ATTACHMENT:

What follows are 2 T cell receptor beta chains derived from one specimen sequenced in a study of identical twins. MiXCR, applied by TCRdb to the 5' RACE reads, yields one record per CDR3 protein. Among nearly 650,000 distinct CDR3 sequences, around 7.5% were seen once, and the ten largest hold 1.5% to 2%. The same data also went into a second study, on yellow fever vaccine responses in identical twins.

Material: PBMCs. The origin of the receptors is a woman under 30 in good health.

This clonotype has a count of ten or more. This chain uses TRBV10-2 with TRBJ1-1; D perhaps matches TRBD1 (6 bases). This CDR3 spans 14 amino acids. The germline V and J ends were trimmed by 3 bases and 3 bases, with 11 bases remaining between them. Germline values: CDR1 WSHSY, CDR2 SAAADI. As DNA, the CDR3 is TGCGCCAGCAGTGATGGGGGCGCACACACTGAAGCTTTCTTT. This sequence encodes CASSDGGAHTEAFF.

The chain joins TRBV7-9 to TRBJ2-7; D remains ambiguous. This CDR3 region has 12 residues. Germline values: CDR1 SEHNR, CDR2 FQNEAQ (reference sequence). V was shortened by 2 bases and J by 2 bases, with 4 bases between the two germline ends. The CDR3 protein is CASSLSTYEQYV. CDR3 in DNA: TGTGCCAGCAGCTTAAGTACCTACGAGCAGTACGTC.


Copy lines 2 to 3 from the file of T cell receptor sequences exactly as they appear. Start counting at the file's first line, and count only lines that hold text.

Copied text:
Material: PBMCs. The origin of the receptors is a woman under 30 in good health.

This clonotype has a count of ten or more. This chain uses TRBV10-2 with TRBJ1-1; D perhaps matches TRBD1 (6 bases). This CDR3 spans 14 amino acids. The germline V and J ends were trimmed by 3 bases and 3 bases, with 11 bases remaining between them. Germline values: CDR1 WSHSY, CDR2 SAAADI. As DNA, the CDR3 is TGCGCCAGCAGTGATGGGGGCGCACACACTGAAGCTTTCTTT. This sequence encodes CASSDGGAHTEAFF.